The schools are out, temperatures (and gas prices) are rising, and the beaches are crowded. And various country music stars have descended upon Baton Rouge. I think that makes it official — Summer 2015 is here. But if that anecdotal evidence is not enough, the calendar doesn’t lie — we all know that Memorial Day is the “official” start of every Summer.
Yesterday, as we were making a last minute run to stock up on essential Memorial Weekend supplies (nothing says, “Proud to be an American,” like pickles, chlorine, fireworks, and an extra loaf of bread), my eight-year old son and I started talking about a future trip to Washington, D.C. In discussing several must-see destinations, we talked about the Tomb of the Unknown Soldier. After talking about it with him, and thinking about Memorial Day, it became apparent to me that the Tomb is an incredibly poignant reminder of exactly what we need to be thinking about (and being grateful for) this Memorial Day. And it dawned on me that folks were thinking about me too. Let me explain.
The Tomb of the Unknown rests in Arlington National Cemetery. The tomb sarcophagus (the impressive white marble structure we see presidents laying wreaths in front of) sits above the grave containing the remains of a soldier from World War I. Graves marked with three marble slabs sit to the West and mark the resting place for unknowns from World War II and Korea. The remains of the unknown soldier from Vietnam were ultimately exhumed and mitochondrial DNA testing allowed scientists to identify the remains as those of Air Force 1st Lt. Michael Joseph Blassie, an airman shot down in Vietnam in 1972. It was decided that the crypt that contained the remains of the Vietnam unknown remain empty. Instead, the crypt inscription honors those missing in action from 1958 – 1975.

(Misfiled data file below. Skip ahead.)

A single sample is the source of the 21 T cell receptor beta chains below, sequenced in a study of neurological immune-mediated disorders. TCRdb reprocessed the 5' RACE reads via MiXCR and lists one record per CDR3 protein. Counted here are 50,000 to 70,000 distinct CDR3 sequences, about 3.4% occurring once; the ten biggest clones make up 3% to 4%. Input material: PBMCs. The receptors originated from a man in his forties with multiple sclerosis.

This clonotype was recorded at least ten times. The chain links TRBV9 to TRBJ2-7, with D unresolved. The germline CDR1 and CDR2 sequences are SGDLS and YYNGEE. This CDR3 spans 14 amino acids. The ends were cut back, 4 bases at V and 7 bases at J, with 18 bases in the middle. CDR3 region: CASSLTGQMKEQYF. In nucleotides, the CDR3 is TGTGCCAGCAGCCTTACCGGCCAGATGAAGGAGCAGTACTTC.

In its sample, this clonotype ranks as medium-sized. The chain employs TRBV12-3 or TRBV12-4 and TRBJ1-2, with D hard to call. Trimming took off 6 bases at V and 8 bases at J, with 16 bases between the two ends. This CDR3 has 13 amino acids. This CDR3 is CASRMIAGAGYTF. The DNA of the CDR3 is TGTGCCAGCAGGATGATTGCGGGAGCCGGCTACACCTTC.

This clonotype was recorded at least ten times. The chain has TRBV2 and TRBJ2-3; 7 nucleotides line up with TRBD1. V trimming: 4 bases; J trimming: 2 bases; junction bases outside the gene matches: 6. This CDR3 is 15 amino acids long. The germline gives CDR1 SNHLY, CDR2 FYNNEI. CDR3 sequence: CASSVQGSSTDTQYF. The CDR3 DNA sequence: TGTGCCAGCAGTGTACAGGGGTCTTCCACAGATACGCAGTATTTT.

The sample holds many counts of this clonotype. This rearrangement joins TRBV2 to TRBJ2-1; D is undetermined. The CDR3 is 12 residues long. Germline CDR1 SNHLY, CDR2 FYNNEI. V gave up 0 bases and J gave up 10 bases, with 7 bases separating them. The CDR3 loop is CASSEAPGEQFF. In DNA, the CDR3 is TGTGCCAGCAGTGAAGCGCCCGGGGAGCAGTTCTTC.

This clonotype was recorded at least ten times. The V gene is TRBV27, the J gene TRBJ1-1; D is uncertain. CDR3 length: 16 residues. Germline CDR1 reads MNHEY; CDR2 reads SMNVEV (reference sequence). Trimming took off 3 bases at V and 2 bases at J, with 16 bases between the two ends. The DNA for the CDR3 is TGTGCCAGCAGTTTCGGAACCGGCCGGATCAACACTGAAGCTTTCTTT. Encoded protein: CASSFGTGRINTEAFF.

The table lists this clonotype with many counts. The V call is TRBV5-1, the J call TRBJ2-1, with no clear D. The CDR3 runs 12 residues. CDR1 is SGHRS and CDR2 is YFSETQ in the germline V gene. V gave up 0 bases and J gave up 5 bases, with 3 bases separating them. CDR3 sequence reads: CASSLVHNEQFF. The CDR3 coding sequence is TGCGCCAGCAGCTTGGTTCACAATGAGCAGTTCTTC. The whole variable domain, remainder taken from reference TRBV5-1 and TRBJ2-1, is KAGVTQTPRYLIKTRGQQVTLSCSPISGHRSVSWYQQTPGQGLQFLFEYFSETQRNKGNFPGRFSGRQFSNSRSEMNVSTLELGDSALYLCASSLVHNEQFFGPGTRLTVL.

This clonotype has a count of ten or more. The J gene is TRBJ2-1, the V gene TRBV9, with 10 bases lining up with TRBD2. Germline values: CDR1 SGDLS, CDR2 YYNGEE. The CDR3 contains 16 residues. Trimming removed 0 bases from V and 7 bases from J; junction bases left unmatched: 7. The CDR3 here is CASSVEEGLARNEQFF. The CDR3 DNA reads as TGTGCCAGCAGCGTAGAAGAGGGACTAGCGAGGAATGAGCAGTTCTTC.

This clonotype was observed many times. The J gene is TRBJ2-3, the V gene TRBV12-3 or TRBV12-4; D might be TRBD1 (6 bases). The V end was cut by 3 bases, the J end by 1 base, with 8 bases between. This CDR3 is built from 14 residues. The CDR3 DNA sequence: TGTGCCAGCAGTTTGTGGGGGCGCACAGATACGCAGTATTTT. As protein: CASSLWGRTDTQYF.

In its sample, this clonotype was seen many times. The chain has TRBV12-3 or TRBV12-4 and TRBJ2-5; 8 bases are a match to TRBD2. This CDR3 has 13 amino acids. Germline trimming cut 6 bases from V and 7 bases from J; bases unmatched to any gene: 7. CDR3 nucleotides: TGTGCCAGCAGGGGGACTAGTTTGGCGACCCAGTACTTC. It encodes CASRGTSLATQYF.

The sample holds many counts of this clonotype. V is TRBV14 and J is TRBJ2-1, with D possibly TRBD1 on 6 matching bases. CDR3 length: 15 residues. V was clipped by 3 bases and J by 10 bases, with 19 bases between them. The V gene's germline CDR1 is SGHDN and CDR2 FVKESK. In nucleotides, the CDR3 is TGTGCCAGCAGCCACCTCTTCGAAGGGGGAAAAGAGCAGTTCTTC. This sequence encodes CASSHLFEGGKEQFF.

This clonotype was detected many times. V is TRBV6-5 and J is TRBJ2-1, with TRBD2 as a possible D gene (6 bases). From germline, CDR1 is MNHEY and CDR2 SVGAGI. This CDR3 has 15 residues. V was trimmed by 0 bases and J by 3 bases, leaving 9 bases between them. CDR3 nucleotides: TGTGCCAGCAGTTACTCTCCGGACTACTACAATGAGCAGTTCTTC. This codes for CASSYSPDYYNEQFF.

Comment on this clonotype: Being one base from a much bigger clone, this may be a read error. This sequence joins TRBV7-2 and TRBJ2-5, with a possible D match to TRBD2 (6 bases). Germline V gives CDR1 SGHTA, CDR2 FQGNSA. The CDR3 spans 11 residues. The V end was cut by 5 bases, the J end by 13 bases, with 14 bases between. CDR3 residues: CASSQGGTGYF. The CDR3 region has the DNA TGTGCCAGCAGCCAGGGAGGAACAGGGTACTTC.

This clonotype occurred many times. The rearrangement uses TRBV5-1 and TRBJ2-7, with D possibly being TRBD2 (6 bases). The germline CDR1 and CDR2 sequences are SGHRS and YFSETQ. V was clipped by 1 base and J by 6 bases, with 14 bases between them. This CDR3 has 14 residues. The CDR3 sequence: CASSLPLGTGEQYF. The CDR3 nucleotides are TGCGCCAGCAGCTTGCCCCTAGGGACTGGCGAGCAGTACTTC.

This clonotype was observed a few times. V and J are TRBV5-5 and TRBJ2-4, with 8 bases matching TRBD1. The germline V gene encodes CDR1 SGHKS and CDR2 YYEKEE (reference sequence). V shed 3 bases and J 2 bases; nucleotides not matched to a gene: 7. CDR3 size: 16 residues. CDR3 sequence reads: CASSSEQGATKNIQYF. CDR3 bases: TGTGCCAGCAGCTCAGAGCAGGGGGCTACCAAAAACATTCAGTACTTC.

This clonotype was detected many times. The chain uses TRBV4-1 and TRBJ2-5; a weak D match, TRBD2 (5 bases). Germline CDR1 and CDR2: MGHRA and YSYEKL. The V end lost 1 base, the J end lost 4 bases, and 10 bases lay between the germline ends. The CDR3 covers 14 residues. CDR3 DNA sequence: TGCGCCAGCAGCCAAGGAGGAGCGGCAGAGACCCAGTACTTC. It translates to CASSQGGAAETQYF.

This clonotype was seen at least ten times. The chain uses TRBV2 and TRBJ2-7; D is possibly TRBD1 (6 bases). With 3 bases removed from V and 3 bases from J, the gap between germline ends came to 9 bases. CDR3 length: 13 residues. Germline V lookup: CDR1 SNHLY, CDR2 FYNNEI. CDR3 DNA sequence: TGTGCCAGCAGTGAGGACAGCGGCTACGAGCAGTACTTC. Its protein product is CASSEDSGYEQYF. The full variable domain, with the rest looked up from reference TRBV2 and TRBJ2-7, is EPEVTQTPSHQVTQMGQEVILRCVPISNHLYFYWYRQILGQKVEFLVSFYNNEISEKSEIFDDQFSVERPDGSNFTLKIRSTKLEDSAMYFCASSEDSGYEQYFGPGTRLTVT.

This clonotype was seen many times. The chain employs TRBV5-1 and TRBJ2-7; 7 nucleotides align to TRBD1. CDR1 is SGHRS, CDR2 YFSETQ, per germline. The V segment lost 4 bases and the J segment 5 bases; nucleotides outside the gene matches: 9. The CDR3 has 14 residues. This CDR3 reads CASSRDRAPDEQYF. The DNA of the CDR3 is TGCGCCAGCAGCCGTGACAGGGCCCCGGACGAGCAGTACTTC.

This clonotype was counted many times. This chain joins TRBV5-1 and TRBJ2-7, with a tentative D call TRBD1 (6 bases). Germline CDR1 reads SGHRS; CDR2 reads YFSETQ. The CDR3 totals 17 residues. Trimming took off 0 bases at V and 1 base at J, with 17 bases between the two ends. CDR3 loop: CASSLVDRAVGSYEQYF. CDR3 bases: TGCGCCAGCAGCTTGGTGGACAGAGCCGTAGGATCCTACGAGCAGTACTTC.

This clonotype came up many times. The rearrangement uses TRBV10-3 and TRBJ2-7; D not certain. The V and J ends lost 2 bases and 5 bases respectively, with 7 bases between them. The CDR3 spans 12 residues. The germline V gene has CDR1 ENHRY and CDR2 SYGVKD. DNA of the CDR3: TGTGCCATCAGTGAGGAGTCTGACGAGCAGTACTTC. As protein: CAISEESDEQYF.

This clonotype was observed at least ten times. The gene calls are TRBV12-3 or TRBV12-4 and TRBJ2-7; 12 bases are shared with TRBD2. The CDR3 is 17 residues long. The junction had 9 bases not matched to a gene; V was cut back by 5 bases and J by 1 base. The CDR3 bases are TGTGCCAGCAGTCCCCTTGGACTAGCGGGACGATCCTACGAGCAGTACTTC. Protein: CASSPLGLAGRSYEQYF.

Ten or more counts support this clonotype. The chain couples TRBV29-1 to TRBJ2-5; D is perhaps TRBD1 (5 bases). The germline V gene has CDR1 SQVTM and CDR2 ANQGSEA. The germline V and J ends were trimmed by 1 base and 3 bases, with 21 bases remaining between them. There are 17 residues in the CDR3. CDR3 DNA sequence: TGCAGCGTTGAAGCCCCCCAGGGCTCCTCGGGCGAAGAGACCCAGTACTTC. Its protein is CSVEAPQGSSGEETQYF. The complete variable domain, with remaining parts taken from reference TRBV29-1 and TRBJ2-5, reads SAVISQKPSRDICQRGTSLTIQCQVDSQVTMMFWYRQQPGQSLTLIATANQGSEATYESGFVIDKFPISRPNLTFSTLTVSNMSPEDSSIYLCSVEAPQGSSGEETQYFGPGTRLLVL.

It’s impossible to visit the Tomb without being almost awestruck by the guards of the Tomb. The guards conduct a highly regimented ritual. The Tomb Guard marches 21 steps and waits 21 seconds before each turn. This symbolizes the highest military honor that can be bestowed — the 21-gun salute. The Tomb Guards conduct this ritual twenty-four hours a day, seven days a week, 365 days a year. And they have since 1937. Always.
The Tomb and its guards are an awesome reminder of what Memorial Day actually commemorates. The Tomb, of course, represents the ultimate sacrifice that soldiers have made for us throughout American history. And the Tomb Guards represent the commitment of our armed forces to be there to protect those ideals — 24 hours a day, 7 days a week, 365 days a year. Always.
Soldiers who fought and died for American ideals, and for me, are, for the most part, “unknown” to me. I have known only a few soldiers. My dad and his twin brother both served in the Air Force. A good friend was a fighter pilot. My surrogate grandfather fought in World War I and I remember seeing his helmet and rifle in a closet as a young boy. But that’s pretty much it.
We don’t know the dead soldiers in the Tomb of the Unknown. And few Americans personally know soldiers who have died in combat. But they all knew us. They knew that we were, or more accurately — knew that we were going to be — Americans. And they knew us so well as Americans that that they were willing to pay the ultimate price with their lives so that we can enjoy American freedom and ideals.
I guess them knowing me, even though I didn’t know them, is enough. I guess it’s going to have to be. So today as I enjoy my fireworks and sandwich with pickles, I will remember that someone thought about me, even though they were completely unknown to me. And for that I am thankful.
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